Importance and Issues
Forests are the main vegetation of national parks in the National Capital Region Network (NCRN), making up about two-thirds of park land. These forests are part of the Eastern Deciduous Forest, which stretches from Florida to southern Canada, and extends as far west as Louisiana and Minnesota. Broad-leafed deciduous trees dominate these forests, but conifers (such as pines and hemlocks) are common in some areas too.
The Eastern Deciduous Forest was once about a million square miles, most of which has been logged or cultivated by humans. Remaining lands are often fragmented and have had some historic disturbance (forests regrown on farmed lands), or ongoing disturbance (periodic logging). In NCRN, forests are often surrounded by urban or suburban development or agricultural areas.
Jump to how we monitor forest vegetation.
Monitoring Questions and Approach
- What tree and shrub species make up park forests and how are they distributed?
- Are any tree or shrub species booming or rapidly declining?
- Are enough tree seedlings and small saplings surviving to ensure future forest regeneration?
- What understory plants are growing on the forest floor?
- How much dead wood is present on the forest floor (to provide habitat for animals and microbes)?
- How is forest vegetation affected by physical and chemical properties of soil?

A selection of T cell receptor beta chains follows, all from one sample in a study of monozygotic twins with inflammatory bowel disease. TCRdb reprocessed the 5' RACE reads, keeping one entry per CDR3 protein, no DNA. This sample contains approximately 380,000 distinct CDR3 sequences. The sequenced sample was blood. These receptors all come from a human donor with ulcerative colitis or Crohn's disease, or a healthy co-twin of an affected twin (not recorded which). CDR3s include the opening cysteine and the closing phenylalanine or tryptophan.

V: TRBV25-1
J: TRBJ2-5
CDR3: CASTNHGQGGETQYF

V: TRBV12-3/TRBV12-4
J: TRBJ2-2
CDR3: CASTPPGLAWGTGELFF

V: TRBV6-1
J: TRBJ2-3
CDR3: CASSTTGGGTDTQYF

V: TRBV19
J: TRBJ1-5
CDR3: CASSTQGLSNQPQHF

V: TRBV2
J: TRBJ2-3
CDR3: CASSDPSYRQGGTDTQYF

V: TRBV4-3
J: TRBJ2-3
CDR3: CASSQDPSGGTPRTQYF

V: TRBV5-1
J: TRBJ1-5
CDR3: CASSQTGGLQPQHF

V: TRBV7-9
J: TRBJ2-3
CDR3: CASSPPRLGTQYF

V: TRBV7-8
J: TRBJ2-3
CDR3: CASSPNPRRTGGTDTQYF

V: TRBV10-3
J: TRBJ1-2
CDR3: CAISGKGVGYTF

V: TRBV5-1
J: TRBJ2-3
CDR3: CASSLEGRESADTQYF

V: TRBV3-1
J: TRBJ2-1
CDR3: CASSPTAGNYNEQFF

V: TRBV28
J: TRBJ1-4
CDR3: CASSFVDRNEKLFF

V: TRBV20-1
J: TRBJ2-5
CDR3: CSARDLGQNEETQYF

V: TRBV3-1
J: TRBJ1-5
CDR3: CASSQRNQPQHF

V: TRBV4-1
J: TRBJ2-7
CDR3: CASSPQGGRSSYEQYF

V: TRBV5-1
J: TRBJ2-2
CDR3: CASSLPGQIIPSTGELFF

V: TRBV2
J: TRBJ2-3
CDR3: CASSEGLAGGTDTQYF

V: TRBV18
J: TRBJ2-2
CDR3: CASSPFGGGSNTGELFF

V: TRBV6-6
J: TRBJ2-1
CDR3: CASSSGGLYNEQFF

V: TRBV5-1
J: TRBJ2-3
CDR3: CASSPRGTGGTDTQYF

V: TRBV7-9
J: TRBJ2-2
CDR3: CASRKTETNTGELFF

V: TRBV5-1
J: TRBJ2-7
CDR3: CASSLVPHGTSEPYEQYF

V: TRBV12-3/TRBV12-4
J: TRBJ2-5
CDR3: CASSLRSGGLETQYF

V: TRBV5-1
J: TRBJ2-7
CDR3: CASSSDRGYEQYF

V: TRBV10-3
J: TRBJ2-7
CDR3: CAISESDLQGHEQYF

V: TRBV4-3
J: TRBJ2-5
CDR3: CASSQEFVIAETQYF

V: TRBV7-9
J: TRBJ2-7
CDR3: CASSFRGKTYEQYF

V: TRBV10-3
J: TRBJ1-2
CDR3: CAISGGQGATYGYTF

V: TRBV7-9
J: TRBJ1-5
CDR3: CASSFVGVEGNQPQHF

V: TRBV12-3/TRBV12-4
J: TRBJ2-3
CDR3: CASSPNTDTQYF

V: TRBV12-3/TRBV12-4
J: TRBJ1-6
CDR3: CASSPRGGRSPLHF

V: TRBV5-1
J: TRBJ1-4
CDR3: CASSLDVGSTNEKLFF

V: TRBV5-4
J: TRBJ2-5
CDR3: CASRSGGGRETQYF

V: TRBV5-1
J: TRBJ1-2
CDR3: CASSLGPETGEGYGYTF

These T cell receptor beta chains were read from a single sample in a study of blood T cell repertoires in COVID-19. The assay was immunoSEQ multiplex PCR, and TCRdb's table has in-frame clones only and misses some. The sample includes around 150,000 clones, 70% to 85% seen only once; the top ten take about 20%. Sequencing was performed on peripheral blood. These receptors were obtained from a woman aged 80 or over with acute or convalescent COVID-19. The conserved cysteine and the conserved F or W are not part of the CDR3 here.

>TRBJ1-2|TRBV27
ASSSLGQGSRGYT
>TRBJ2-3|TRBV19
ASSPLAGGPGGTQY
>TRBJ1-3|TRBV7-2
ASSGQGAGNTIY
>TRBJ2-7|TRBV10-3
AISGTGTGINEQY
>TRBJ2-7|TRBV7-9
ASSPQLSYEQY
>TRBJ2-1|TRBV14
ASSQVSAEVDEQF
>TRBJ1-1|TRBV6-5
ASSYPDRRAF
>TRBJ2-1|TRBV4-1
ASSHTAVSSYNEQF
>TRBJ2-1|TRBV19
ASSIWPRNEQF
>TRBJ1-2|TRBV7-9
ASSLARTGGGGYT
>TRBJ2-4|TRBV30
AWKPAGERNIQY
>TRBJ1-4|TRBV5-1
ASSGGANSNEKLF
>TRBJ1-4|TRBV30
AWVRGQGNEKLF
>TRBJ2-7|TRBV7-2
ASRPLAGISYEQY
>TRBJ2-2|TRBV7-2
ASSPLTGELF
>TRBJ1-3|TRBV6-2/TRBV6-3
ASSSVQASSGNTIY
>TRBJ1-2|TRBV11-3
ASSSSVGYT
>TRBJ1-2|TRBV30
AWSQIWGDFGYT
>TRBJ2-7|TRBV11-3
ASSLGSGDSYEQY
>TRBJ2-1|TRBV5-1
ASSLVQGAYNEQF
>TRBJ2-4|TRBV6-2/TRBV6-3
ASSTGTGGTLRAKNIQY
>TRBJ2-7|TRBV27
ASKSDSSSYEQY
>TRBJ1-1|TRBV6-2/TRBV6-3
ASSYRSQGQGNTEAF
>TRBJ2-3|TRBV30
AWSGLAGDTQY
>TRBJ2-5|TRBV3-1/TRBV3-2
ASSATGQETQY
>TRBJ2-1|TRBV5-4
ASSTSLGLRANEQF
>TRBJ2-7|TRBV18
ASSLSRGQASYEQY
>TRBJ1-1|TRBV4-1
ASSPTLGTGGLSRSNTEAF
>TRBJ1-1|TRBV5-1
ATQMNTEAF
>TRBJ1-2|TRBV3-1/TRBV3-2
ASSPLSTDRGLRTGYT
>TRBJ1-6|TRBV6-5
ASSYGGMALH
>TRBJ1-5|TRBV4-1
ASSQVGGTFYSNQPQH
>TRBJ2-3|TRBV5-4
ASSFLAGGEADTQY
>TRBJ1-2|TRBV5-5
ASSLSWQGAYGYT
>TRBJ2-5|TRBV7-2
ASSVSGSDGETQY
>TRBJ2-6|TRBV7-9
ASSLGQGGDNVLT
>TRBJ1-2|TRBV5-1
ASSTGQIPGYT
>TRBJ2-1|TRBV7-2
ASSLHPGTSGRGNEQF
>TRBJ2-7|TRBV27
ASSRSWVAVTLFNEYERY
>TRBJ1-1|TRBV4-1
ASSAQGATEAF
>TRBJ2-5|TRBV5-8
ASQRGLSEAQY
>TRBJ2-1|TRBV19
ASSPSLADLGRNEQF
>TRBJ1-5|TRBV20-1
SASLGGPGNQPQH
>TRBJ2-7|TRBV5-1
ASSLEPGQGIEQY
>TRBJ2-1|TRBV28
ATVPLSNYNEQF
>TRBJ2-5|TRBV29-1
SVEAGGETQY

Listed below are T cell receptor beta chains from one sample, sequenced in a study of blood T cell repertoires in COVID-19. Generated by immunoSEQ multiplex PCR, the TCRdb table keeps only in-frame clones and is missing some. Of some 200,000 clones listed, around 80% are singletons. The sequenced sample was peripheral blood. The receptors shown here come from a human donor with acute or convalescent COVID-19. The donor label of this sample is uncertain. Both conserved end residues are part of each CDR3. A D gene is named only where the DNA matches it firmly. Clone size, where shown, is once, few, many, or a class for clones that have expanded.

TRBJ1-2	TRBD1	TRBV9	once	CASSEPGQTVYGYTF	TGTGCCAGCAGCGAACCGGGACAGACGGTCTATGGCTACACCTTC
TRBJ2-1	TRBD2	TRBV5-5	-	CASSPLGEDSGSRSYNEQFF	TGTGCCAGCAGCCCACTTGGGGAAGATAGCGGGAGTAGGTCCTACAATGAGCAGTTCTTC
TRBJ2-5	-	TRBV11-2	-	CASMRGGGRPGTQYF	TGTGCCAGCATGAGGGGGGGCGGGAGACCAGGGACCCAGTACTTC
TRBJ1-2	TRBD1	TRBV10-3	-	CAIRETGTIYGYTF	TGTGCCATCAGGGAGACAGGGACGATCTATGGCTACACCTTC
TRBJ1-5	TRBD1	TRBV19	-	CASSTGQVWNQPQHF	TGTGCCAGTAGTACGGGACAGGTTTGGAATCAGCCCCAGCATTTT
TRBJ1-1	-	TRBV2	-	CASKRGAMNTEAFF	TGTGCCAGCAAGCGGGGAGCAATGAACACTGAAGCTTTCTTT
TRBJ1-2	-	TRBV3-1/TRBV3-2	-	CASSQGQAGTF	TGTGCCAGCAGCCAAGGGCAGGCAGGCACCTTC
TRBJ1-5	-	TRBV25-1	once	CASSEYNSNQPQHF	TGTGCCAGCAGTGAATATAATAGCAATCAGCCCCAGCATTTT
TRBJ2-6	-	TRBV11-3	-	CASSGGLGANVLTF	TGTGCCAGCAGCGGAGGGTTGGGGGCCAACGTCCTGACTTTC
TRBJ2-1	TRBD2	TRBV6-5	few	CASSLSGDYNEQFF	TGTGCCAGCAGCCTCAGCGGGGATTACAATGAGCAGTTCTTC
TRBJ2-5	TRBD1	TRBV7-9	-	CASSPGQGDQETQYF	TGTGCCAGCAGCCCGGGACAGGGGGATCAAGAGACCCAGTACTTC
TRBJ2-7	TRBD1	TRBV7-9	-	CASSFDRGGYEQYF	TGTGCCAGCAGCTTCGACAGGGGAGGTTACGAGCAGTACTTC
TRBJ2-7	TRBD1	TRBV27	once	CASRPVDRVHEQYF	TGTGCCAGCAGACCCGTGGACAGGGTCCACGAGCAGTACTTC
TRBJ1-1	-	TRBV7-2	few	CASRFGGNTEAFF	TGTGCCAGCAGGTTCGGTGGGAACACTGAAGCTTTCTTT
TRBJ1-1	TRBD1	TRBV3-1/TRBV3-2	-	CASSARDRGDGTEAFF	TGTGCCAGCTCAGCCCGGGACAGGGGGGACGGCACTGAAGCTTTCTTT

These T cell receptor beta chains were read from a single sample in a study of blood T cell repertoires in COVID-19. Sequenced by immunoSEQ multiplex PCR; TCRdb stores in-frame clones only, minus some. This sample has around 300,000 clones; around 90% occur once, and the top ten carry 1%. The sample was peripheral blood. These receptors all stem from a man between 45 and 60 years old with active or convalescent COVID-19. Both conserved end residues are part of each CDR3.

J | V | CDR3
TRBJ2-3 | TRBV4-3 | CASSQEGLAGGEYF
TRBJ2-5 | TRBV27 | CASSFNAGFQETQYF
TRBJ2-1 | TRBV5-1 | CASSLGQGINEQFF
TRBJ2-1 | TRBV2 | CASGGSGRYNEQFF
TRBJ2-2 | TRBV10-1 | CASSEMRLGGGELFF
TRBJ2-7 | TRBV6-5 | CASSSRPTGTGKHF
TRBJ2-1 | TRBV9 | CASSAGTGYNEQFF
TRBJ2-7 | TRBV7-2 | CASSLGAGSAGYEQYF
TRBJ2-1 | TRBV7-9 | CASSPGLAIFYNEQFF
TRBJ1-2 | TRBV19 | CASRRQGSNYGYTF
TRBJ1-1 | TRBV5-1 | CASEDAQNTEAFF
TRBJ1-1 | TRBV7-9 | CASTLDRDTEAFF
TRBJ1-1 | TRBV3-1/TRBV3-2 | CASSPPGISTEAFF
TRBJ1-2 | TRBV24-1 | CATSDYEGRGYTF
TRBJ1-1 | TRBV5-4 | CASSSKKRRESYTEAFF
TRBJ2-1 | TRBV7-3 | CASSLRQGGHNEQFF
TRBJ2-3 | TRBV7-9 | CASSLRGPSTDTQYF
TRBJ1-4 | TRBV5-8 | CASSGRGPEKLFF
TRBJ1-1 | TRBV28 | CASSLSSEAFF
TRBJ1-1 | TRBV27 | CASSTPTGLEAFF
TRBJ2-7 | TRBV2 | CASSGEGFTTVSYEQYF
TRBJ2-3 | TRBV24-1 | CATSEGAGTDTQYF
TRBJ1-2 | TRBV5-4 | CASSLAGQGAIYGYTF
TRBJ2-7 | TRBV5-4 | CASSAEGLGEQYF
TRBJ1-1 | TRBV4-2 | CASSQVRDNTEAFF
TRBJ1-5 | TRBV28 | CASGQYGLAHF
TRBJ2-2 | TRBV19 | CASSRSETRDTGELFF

- We also monitor targeted invasive plants and forest pests.
Detailed monitoring objectives from our protocol document are found here.
How We Monitor
In 2006, the National Capital Region Network began forest vegetation monitoring. More than 400 sites are spread across all NCRN parks. Field crews sample more than 100 forest plots each year from approximately May through September. The cycle repeats every four years.
At each plot, field crews take the following measures:
- Identify species of trees, shrubs, vines, and specific herbaceous plants
- Tag and record individual trees and shrubs
- Assess trees for canopy class and diameter
- Note any evidence of deer browse on trees or shrubs
- Count seedlings and record cover of herbaceous plants in 12 small quadrats
- Record any presence of targeted invasive plants and targeted insect pests and pathogens
- Measure coarse woody debris along three transects
Last updated: October 18, 2022